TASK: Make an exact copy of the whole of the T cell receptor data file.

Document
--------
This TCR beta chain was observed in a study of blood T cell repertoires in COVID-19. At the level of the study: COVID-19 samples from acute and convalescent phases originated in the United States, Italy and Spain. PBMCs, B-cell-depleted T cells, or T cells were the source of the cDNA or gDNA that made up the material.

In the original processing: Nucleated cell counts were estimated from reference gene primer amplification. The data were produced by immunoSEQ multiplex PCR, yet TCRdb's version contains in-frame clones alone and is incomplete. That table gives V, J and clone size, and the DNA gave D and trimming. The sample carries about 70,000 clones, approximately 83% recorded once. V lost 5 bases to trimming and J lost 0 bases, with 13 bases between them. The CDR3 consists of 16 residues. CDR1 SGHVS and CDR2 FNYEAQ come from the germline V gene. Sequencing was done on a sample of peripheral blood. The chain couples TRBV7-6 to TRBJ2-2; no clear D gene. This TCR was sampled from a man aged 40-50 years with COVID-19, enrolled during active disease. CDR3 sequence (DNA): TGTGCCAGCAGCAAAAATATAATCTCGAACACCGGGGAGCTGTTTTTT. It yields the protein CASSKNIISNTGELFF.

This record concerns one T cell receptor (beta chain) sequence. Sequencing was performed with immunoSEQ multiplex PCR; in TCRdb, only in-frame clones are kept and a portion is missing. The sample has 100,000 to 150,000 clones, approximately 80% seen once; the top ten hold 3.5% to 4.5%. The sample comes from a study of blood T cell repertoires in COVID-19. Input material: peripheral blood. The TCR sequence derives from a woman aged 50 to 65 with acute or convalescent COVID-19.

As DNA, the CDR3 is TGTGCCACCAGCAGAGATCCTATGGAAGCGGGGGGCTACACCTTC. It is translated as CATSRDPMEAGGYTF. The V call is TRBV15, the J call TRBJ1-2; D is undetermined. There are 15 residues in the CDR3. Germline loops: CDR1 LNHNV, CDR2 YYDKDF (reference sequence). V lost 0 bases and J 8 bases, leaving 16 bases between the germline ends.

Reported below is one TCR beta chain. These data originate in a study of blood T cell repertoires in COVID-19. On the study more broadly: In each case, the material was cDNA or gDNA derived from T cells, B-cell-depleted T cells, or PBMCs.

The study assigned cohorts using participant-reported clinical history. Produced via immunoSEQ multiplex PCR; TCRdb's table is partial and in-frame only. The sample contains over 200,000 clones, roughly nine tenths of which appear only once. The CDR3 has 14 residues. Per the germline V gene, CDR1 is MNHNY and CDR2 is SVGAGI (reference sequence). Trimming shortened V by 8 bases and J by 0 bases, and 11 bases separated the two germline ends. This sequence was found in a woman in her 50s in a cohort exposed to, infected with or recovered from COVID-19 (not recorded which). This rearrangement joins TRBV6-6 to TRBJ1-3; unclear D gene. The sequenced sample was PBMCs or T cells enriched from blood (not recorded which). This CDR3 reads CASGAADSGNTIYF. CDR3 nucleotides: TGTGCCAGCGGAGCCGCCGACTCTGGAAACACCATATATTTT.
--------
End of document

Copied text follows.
This TCR beta chain was observed in a study of blood T cell repertoires in COVID-19. At the level of the study: COVID-19 samples from acute and convalescent phases originated in the United States, Italy and Spain. PBMCs, B-cell-depleted T cells, or T cells were the source of the cDNA or gDNA that made up the material.

In the original processing: Nucleated cell counts were estimated from reference gene primer amplification. The data were produced by immunoSEQ multiplex PCR, yet TCRdb's version contains in-frame clones alone and is incomplete. That table gives V, J and clone size, and the DNA gave D and trimming. The sample carries about 70,000 clones, approximately 83% recorded once. V lost 5 bases to trimming and J lost 0 bases, with 13 bases between them. The CDR3 consists of 16 residues. CDR1 SGHVS and CDR2 FNYEAQ come from the germline V gene. Sequencing was done on a sample of peripheral blood. The chain couples TRBV7-6 to TRBJ2-2; no clear D gene. This TCR was sampled from a man aged 40-50 years with COVID-19, enrolled during active disease. CDR3 sequence (DNA): TGTGCCAGCAGCAAAAATATAATCTCGAACACCGGGGAGCTGTTTTTT. It yields the protein CASSKNIISNTGELFF.

This record concerns one T cell receptor (beta chain) sequence. Sequencing was performed with immunoSEQ multiplex PCR; in TCRdb, only in-frame clones are kept and a portion is missing. The sample has 100,000 to 150,000 clones, approximately 80% seen once; the top ten hold 3.5% to 4.5%. The sample comes from a study of blood T cell repertoires in COVID-19. Input material: peripheral blood. The TCR sequence derives from a woman aged 50 to 65 with acute or convalescent COVID-19.

As DNA, the CDR3 is TGTGCCACCAGCAGAGATCCTATGGAAGCGGGGGGCTACACCTTC. It is translated as CATSRDPMEAGGYTF. The V call is TRBV15, the J call TRBJ1-2; D is undetermined. There are 15 residues in the CDR3. Germline loops: CDR1 LNHNV, CDR2 YYDKDF (reference sequence). V lost 0 bases and J 8 bases, leaving 16 bases between the germline ends.

Reported below is one TCR beta chain. These data originate in a study of blood T cell repertoires in COVID-19. On the study more broadly: In each case, the material was cDNA or gDNA derived from T cells, B-cell-depleted T cells, or PBMCs.

The study assigned cohorts using participant-reported clinical history. Produced via immunoSEQ multiplex PCR; TCRdb's table is partial and in-frame only. The sample contains over 200,000 clones, roughly nine tenths of which appear only once. The CDR3 has 14 residues. Per the germline V gene, CDR1 is MNHNY and CDR2 is SVGAGI (reference sequence). Trimming shortened V by 8 bases and J by 0 bases, and 11 bases separated the two germline ends. This sequence was found in a woman in her 50s in a cohort exposed to, infected with or recovered from COVID-19 (not recorded which). This rearrangement joins TRBV6-6 to TRBJ1-3; unclear D gene. The sequenced sample was PBMCs or T cells enriched from blood (not recorded which). This CDR3 reads CASGAADSGNTIYF. CDR3 nucleotides: TGTGCCAGCGGAGCCGCCGACTCTGGAAACACCATATATTTT.